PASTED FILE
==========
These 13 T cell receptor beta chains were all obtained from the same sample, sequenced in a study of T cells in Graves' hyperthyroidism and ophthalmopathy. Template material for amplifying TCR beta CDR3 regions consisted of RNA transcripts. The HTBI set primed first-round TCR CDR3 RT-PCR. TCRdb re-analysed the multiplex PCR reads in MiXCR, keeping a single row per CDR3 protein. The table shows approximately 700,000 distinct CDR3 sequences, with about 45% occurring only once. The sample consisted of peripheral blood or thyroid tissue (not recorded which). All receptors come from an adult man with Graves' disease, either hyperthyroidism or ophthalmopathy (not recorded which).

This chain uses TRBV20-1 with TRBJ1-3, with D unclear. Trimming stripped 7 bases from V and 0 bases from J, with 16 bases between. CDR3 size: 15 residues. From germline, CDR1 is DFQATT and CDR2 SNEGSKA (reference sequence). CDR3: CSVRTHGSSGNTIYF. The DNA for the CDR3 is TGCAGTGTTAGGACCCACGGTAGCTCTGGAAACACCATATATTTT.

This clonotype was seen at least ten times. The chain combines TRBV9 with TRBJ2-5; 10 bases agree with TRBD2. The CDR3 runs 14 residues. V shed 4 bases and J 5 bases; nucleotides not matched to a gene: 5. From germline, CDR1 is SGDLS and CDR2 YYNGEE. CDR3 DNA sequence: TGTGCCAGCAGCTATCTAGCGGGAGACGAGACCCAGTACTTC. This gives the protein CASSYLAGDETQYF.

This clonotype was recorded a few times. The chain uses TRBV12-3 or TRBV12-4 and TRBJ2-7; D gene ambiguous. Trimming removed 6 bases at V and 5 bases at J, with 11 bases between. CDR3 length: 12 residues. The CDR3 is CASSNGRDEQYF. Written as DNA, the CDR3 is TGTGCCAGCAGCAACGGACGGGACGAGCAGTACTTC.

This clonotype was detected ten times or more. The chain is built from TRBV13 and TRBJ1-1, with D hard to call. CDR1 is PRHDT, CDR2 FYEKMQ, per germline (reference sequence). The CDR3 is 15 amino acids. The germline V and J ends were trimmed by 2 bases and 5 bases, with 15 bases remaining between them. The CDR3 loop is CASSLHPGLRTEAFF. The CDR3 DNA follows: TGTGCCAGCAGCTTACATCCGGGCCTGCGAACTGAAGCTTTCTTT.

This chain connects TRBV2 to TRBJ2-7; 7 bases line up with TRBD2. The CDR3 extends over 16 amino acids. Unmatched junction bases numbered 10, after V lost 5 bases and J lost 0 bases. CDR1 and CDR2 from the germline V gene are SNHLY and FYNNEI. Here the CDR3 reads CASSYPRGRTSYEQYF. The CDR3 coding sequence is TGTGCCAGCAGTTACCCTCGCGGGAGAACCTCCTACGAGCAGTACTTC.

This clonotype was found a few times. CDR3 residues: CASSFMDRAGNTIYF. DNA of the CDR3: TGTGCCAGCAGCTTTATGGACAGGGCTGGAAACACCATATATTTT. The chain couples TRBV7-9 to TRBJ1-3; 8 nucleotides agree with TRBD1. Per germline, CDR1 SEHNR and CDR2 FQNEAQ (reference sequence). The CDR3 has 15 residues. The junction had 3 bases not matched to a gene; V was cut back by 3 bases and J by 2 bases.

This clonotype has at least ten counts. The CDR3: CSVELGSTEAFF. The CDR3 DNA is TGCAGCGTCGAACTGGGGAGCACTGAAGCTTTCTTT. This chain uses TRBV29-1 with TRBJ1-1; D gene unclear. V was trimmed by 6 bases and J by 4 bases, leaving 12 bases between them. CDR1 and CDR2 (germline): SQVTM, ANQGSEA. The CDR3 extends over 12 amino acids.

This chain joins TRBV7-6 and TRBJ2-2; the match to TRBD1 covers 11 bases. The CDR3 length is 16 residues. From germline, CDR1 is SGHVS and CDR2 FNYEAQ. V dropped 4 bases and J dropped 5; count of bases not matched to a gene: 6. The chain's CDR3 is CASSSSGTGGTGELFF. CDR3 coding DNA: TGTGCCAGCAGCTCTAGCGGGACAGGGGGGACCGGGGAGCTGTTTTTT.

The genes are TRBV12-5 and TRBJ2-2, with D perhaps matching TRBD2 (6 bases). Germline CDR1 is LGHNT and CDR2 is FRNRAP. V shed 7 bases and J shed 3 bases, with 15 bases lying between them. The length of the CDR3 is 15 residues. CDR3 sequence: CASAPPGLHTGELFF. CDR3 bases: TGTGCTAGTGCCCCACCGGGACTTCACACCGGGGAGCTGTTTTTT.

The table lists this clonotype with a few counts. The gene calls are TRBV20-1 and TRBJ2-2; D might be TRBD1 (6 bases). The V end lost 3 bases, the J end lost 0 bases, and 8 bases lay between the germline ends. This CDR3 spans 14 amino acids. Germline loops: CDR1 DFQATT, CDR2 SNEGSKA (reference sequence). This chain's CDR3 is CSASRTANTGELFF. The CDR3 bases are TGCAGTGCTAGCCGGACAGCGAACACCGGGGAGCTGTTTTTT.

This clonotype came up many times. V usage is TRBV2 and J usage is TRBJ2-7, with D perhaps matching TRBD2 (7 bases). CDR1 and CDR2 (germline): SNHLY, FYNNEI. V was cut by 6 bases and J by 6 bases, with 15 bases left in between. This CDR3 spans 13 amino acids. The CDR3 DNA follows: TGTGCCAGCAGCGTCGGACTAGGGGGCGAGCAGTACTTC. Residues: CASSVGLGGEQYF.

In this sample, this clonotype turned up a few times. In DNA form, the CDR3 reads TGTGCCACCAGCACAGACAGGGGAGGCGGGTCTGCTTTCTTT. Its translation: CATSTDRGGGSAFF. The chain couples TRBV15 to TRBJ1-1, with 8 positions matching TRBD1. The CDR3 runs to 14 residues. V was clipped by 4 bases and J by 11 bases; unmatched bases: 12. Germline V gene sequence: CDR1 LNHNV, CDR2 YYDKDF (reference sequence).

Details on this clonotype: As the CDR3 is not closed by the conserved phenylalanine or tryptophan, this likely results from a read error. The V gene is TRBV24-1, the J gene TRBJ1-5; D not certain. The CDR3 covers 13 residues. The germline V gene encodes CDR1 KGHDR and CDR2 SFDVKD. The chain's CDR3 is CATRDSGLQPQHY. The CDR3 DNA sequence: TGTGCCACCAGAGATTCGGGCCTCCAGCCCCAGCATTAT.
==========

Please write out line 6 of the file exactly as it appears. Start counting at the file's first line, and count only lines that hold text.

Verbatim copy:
This chain connects TRBV2 to TRBJ2-7; 7 bases line up with TRBD2. The CDR3 extends over 16 amino acids. Unmatched junction bases numbered 10, after V lost 5 bases and J lost 0 bases. CDR1 and CDR2 from the germline V gene are SNHLY and FYNNEI. Here the CDR3 reads CASSYPRGRTSYEQYF. The CDR3 coding sequence is TGTGCCAGCAGTTACCCTCGCGGGAGAACCTCCTACGAGCAGTACTTC.